Friday, November 02, 2007


It was a sad day, in my view, when politicians decided reading and writing were not good enough for our children, and started to pour huge amounts of money into something called "literacy" instead.

We now discover that (at least in the UK) this money has been almost completely wasted. Levels of "literacy" are scarcely better than fifty years ago, and the putative rise in "standards" are an illusion based on faulty methodology. This according to independent researchers at the University of Cambridge.

Source: Primary Review via BBC News November 2nd 2007.

There are several possible reactions to this story, depending on your party affiliation.
  • Denial. "There are lots of other studies that demonstrate just how important and valuable these literacy initiatives have been."
  • Escalation. "We obviously haven't done enough. We need more money, more initiatives, more targets, more effective initiatives."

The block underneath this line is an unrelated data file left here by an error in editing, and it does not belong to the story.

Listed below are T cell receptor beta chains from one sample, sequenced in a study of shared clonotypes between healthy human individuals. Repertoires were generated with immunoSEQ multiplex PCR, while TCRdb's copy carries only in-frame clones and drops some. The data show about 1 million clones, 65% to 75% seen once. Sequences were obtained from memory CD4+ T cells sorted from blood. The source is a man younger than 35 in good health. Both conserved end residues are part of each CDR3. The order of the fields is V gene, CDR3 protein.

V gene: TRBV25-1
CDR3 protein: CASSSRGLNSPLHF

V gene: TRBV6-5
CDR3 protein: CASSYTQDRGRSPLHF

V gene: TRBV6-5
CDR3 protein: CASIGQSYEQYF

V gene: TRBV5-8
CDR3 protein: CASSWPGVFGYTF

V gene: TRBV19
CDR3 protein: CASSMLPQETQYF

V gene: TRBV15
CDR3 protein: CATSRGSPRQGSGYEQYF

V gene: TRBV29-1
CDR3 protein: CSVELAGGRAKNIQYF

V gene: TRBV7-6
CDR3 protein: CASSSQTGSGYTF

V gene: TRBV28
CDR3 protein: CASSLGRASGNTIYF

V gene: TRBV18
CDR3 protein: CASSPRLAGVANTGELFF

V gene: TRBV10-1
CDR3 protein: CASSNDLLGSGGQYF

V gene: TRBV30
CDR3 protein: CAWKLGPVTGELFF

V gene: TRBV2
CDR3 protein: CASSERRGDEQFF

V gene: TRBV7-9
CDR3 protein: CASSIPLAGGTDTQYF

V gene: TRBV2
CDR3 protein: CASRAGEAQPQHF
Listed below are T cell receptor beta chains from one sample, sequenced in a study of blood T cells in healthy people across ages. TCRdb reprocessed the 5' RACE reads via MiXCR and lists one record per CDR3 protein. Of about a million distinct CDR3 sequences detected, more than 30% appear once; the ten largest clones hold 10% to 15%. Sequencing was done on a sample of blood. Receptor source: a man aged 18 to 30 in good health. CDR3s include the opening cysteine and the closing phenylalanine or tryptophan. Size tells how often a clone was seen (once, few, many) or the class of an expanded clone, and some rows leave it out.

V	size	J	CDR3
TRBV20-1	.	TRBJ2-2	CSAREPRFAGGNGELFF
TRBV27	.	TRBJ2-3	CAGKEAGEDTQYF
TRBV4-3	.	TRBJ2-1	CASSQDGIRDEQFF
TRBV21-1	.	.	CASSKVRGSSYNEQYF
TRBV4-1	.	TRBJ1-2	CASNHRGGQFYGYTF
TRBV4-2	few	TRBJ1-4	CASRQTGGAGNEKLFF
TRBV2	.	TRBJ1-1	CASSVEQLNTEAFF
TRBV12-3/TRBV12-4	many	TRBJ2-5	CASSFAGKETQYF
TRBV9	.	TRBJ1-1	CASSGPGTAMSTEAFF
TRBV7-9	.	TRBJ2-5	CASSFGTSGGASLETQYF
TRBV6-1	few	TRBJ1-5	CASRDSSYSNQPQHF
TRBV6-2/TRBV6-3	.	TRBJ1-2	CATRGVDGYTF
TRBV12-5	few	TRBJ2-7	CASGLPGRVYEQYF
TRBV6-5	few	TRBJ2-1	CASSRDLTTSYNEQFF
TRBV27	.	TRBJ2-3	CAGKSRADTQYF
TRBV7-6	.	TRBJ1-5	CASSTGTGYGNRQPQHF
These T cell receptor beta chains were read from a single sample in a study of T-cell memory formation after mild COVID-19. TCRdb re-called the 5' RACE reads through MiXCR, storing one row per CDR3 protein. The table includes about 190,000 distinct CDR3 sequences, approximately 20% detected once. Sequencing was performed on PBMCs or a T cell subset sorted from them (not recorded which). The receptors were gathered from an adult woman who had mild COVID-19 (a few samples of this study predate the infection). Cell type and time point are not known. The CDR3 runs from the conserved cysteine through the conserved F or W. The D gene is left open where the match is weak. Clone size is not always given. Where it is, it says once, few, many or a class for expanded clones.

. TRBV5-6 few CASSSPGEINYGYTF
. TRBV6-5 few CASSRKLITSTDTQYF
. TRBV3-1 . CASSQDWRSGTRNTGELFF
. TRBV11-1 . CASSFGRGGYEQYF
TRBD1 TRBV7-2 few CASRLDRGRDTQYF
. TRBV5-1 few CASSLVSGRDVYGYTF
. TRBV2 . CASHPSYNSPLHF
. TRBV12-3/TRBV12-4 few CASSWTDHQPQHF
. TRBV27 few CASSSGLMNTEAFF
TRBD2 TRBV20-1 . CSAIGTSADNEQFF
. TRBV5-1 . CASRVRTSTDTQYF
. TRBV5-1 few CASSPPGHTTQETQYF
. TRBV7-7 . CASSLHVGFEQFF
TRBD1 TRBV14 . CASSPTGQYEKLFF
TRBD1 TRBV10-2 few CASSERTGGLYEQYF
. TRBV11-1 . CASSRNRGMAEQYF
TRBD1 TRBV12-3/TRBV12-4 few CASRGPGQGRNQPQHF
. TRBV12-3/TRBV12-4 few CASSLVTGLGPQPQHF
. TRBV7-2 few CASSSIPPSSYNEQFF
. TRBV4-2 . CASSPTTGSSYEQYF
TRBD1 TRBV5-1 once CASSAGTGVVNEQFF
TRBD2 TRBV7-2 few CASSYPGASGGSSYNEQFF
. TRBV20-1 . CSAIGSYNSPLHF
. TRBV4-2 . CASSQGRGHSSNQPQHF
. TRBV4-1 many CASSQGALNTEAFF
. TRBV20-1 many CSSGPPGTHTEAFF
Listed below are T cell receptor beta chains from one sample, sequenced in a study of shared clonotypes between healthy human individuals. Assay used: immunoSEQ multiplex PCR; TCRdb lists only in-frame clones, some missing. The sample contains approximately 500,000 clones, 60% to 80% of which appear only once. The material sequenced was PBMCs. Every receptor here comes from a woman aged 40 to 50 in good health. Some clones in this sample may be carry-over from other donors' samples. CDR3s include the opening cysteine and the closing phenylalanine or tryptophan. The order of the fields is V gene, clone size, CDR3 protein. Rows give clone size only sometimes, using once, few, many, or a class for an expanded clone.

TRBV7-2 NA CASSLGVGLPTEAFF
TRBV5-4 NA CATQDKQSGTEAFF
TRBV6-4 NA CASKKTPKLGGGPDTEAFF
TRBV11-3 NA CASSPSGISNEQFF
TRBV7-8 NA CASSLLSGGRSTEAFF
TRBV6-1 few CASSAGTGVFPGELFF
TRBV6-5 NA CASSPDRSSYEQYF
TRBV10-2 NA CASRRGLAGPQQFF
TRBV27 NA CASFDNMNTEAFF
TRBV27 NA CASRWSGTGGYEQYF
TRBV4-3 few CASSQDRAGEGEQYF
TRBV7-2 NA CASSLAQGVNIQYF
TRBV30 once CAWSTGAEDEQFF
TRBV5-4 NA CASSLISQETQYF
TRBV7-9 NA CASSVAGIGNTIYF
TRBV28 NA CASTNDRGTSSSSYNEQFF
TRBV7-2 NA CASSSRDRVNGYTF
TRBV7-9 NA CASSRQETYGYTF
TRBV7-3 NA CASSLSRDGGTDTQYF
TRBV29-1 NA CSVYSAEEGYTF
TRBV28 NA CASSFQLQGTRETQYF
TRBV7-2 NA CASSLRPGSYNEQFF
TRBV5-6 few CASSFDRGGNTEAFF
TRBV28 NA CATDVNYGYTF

• Relief. "Given the vast increase in television and other distractions, we should be happy that literacy levels haven't deteriorated over the past fifty years."
Given the vast amounts of money that governments are capable of wasting on other useless or counter-productive initiatives, or bailing out reckless financiers, a mere five hundred million pounds hardly seems worth bothering about. What does that amount to anyway - one cheap paperback per child?

Update: further commentary from Mary Bousted of the Association of Teachers and Lecturers, English 'losing out' to literacy (BBC News, 9th April 2009)

See also Michael Rosen, Who Owns Literacy? (Feb 2012)

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